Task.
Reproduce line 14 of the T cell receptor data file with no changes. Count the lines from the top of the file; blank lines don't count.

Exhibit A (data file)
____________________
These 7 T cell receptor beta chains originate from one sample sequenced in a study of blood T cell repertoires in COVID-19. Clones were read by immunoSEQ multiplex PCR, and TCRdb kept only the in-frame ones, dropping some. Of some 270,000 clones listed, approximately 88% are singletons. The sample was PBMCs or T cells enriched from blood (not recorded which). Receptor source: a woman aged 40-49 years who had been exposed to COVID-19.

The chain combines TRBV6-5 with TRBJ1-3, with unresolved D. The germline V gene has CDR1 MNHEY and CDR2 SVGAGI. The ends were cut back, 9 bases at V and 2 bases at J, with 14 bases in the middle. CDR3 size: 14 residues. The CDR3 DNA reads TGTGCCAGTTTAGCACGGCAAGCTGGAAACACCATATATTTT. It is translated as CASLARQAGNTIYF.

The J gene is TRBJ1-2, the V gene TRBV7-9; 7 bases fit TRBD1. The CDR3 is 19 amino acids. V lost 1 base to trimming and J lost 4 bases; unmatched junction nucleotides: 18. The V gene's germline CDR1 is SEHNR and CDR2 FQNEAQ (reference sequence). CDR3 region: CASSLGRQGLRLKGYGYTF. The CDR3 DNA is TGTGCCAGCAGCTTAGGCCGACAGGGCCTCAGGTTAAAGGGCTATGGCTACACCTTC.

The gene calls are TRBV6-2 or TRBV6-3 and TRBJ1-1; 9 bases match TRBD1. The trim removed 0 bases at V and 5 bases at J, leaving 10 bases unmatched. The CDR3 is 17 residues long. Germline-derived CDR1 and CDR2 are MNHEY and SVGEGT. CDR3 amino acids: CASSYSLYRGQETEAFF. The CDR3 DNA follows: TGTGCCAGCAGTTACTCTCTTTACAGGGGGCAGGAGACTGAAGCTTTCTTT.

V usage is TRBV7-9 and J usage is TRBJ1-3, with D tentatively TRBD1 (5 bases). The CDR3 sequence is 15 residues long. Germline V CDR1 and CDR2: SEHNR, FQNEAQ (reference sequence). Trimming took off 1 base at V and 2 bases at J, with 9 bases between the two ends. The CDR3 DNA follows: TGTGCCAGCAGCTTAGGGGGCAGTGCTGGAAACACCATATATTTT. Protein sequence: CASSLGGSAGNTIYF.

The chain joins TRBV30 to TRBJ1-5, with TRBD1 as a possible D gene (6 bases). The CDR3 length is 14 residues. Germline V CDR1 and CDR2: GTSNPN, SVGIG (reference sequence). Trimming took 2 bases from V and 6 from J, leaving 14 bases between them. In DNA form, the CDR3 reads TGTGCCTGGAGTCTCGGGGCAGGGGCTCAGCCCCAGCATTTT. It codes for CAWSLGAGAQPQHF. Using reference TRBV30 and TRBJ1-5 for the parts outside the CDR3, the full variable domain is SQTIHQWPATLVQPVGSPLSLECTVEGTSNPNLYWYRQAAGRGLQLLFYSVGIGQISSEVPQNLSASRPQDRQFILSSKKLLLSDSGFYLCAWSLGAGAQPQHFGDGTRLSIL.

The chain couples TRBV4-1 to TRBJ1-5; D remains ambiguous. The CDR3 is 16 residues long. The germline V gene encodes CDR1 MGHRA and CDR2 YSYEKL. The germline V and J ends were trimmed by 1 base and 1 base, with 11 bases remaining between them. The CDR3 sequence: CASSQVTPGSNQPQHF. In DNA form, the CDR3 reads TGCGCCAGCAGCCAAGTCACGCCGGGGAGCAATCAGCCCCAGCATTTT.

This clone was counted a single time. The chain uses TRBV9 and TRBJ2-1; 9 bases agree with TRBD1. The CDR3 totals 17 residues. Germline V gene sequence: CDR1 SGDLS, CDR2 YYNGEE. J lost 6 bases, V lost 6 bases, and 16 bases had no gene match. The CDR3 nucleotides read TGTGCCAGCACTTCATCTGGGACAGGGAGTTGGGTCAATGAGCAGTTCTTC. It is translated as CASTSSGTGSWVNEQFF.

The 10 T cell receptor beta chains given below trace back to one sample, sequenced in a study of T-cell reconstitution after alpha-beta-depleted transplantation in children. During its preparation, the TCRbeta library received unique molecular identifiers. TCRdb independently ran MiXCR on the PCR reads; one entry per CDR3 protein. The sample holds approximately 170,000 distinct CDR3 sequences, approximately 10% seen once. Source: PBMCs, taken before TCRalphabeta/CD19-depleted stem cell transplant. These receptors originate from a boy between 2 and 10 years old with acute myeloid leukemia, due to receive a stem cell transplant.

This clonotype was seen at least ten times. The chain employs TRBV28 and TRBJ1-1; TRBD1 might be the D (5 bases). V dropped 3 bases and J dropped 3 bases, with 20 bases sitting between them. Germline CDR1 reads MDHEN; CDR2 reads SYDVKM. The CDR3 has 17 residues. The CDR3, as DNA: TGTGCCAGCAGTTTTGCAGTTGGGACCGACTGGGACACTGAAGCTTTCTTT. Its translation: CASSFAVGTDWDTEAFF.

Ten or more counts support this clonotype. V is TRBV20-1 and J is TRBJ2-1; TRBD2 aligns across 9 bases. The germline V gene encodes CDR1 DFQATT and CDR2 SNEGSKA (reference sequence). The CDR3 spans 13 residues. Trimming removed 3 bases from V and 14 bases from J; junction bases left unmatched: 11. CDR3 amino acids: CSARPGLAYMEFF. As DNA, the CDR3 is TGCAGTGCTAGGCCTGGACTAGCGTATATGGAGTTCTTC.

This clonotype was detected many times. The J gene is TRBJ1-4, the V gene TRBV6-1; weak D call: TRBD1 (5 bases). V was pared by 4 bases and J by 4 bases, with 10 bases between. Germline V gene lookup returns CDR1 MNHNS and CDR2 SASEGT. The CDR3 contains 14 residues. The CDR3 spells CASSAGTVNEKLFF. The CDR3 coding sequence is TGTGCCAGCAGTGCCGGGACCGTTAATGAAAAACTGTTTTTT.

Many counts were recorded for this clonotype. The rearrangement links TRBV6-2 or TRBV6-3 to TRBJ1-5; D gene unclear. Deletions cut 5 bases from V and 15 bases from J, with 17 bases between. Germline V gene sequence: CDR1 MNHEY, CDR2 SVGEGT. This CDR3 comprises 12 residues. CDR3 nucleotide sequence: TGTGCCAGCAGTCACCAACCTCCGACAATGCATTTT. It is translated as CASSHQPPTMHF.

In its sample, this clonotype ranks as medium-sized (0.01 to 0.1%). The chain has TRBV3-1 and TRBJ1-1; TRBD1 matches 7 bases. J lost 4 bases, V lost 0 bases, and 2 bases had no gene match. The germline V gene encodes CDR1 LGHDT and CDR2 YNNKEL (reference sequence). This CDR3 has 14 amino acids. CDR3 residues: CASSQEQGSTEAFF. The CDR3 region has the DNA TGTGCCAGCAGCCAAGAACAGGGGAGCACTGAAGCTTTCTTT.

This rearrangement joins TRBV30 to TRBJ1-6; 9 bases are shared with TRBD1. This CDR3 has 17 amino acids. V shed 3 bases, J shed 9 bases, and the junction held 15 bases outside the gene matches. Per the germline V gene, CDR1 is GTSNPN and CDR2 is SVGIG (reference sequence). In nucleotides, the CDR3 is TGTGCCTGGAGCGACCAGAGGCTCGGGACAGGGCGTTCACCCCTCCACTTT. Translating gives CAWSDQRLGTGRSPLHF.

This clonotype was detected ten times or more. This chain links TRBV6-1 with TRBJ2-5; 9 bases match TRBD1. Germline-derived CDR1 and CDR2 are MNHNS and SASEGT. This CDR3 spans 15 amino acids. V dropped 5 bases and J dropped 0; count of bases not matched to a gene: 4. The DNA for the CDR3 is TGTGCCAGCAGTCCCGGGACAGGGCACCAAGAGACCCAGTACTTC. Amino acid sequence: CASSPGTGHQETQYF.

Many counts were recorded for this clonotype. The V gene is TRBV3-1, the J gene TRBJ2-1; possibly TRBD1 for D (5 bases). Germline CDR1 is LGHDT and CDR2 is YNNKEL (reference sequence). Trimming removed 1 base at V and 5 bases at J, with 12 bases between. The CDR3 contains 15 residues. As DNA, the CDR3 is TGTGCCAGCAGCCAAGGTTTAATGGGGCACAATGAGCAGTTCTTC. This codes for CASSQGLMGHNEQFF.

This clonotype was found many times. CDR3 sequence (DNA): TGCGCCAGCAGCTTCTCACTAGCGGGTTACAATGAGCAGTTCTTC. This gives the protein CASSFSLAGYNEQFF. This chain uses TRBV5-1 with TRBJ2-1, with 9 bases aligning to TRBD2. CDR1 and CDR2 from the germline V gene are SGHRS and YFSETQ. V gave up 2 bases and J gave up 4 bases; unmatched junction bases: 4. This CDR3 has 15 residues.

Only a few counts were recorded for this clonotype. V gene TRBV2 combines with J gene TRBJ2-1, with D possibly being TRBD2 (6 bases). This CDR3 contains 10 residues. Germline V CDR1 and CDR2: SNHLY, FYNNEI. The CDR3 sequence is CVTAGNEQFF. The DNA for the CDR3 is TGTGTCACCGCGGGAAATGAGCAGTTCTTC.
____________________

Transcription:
In its sample, this clonotype ranks as medium-sized (0.01 to 0.1%). The chain has TRBV3-1 and TRBJ1-1; TRBD1 matches 7 bases. J lost 4 bases, V lost 0 bases, and 2 bases had no gene match. The germline V gene encodes CDR1 LGHDT and CDR2 YNNKEL (reference sequence). This CDR3 has 14 amino acids. CDR3 residues: CASSQEQGSTEAFF. The CDR3 region has the DNA TGTGCCAGCAGCCAAGAACAGGGGAGCACTGAAGCTTTCTTT.